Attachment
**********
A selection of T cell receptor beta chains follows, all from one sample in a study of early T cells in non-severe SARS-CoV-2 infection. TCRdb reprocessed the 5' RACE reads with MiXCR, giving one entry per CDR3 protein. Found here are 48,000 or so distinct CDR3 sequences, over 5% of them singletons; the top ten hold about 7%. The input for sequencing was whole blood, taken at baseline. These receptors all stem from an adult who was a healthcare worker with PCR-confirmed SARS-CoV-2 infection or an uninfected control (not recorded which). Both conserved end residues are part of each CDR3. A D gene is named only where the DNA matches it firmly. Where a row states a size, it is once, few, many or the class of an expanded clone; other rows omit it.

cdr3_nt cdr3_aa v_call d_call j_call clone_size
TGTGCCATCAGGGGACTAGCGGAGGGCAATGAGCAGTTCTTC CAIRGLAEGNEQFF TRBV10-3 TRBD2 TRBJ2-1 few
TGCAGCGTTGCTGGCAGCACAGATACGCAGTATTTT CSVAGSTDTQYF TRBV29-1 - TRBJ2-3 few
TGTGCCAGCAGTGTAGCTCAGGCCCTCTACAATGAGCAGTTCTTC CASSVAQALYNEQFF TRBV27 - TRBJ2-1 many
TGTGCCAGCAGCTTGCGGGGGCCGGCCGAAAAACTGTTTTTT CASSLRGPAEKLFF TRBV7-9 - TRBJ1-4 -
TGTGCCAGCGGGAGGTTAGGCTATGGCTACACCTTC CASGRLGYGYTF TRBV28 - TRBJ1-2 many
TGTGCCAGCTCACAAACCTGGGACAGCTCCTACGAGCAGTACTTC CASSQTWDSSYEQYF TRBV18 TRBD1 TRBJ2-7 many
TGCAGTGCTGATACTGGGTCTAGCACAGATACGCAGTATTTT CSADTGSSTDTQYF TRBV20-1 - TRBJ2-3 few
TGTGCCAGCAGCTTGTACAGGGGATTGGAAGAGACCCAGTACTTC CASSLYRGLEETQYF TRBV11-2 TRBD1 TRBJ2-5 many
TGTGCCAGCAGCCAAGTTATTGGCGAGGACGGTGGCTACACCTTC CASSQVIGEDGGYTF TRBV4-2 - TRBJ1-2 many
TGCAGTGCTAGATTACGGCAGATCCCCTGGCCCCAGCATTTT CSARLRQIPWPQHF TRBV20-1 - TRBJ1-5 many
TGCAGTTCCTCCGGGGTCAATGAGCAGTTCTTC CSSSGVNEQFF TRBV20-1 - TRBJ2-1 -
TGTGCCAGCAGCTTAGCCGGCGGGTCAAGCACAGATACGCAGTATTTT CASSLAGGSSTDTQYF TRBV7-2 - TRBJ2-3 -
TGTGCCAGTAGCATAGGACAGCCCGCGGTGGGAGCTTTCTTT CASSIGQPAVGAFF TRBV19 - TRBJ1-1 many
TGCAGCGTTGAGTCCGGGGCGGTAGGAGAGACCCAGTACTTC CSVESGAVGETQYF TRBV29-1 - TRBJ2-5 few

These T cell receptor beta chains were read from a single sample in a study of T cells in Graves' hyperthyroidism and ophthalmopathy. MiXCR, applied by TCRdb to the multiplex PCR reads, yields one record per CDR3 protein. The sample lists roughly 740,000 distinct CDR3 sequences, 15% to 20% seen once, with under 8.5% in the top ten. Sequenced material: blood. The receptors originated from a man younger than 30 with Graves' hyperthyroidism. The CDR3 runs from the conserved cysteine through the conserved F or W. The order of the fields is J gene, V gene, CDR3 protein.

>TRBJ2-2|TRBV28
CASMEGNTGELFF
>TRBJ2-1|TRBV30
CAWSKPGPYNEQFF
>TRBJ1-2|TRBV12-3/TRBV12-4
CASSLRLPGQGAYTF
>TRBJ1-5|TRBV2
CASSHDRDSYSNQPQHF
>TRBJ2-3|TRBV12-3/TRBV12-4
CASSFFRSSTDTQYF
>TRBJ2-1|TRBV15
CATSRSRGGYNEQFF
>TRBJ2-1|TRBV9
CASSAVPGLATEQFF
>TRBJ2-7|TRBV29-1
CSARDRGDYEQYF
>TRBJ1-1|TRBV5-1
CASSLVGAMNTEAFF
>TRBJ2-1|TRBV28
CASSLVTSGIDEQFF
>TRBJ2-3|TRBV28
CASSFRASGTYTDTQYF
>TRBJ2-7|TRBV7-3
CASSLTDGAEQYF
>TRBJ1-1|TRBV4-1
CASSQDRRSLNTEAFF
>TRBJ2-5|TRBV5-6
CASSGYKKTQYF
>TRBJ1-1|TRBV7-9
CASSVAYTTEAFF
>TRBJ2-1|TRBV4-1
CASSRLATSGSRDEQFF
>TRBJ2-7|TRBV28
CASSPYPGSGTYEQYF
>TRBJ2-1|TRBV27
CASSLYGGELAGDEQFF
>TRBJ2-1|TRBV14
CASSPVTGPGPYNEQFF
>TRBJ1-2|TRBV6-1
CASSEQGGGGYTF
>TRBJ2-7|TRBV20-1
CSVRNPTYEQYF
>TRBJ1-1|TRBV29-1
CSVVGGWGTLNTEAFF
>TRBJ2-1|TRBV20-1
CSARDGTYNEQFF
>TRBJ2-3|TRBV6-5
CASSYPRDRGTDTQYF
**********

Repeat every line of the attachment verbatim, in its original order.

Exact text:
A selection of T cell receptor beta chains follows, all from one sample in a study of early T cells in non-severe SARS-CoV-2 infection. TCRdb reprocessed the 5' RACE reads with MiXCR, giving one entry per CDR3 protein. Found here are 48,000 or so distinct CDR3 sequences, over 5% of them singletons; the top ten hold about 7%. The input for sequencing was whole blood, taken at baseline. These receptors all stem from an adult who was a healthcare worker with PCR-confirmed SARS-CoV-2 infection or an uninfected control (not recorded which). Both conserved end residues are part of each CDR3. A D gene is named only where the DNA matches it firmly. Where a row states a size, it is once, few, many or the class of an expanded clone; other rows omit it.

cdr3_nt cdr3_aa v_call d_call j_call clone_size
TGTGCCATCAGGGGACTAGCGGAGGGCAATGAGCAGTTCTTC CAIRGLAEGNEQFF TRBV10-3 TRBD2 TRBJ2-1 few
TGCAGCGTTGCTGGCAGCACAGATACGCAGTATTTT CSVAGSTDTQYF TRBV29-1 - TRBJ2-3 few
TGTGCCAGCAGTGTAGCTCAGGCCCTCTACAATGAGCAGTTCTTC CASSVAQALYNEQFF TRBV27 - TRBJ2-1 many
TGTGCCAGCAGCTTGCGGGGGCCGGCCGAAAAACTGTTTTTT CASSLRGPAEKLFF TRBV7-9 - TRBJ1-4 -
TGTGCCAGCGGGAGGTTAGGCTATGGCTACACCTTC CASGRLGYGYTF TRBV28 - TRBJ1-2 many
TGTGCCAGCTCACAAACCTGGGACAGCTCCTACGAGCAGTACTTC CASSQTWDSSYEQYF TRBV18 TRBD1 TRBJ2-7 many
TGCAGTGCTGATACTGGGTCTAGCACAGATACGCAGTATTTT CSADTGSSTDTQYF TRBV20-1 - TRBJ2-3 few
TGTGCCAGCAGCTTGTACAGGGGATTGGAAGAGACCCAGTACTTC CASSLYRGLEETQYF TRBV11-2 TRBD1 TRBJ2-5 many
TGTGCCAGCAGCCAAGTTATTGGCGAGGACGGTGGCTACACCTTC CASSQVIGEDGGYTF TRBV4-2 - TRBJ1-2 many
TGCAGTGCTAGATTACGGCAGATCCCCTGGCCCCAGCATTTT CSARLRQIPWPQHF TRBV20-1 - TRBJ1-5 many
TGCAGTTCCTCCGGGGTCAATGAGCAGTTCTTC CSSSGVNEQFF TRBV20-1 - TRBJ2-1 -
TGTGCCAGCAGCTTAGCCGGCGGGTCAAGCACAGATACGCAGTATTTT CASSLAGGSSTDTQYF TRBV7-2 - TRBJ2-3 -
TGTGCCAGTAGCATAGGACAGCCCGCGGTGGGAGCTTTCTTT CASSIGQPAVGAFF TRBV19 - TRBJ1-1 many
TGCAGCGTTGAGTCCGGGGCGGTAGGAGAGACCCAGTACTTC CSVESGAVGETQYF TRBV29-1 - TRBJ2-5 few

These T cell receptor beta chains were read from a single sample in a study of T cells in Graves' hyperthyroidism and ophthalmopathy. MiXCR, applied by TCRdb to the multiplex PCR reads, yields one record per CDR3 protein. The sample lists roughly 740,000 distinct CDR3 sequences, 15% to 20% seen once, with under 8.5% in the top ten. Sequenced material: blood. The receptors originated from a man younger than 30 with Graves' hyperthyroidism. The CDR3 runs from the conserved cysteine through the conserved F or W. The order of the fields is J gene, V gene, CDR3 protein.

>TRBJ2-2|TRBV28
CASMEGNTGELFF
>TRBJ2-1|TRBV30
CAWSKPGPYNEQFF
>TRBJ1-2|TRBV12-3/TRBV12-4
CASSLRLPGQGAYTF
>TRBJ1-5|TRBV2
CASSHDRDSYSNQPQHF
>TRBJ2-3|TRBV12-3/TRBV12-4
CASSFFRSSTDTQYF
>TRBJ2-1|TRBV15
CATSRSRGGYNEQFF
>TRBJ2-1|TRBV9
CASSAVPGLATEQFF
>TRBJ2-7|TRBV29-1
CSARDRGDYEQYF
>TRBJ1-1|TRBV5-1
CASSLVGAMNTEAFF
>TRBJ2-1|TRBV28
CASSLVTSGIDEQFF
>TRBJ2-3|TRBV28
CASSFRASGTYTDTQYF
>TRBJ2-7|TRBV7-3
CASSLTDGAEQYF
>TRBJ1-1|TRBV4-1
CASSQDRRSLNTEAFF
>TRBJ2-5|TRBV5-6
CASSGYKKTQYF
>TRBJ1-1|TRBV7-9
CASSVAYTTEAFF
>TRBJ2-1|TRBV4-1
CASSRLATSGSRDEQFF
>TRBJ2-7|TRBV28
CASSPYPGSGTYEQYF
>TRBJ2-1|TRBV27
CASSLYGGELAGDEQFF
>TRBJ2-1|TRBV14
CASSPVTGPGPYNEQFF
>TRBJ1-2|TRBV6-1
CASSEQGGGGYTF
>TRBJ2-7|TRBV20-1
CSVRNPTYEQYF
>TRBJ1-1|TRBV29-1
CSVVGGWGTLNTEAFF
>TRBJ2-1|TRBV20-1
CSARDGTYNEQFF
>TRBJ2-3|TRBV6-5
CASSYPRDRGTDTQYF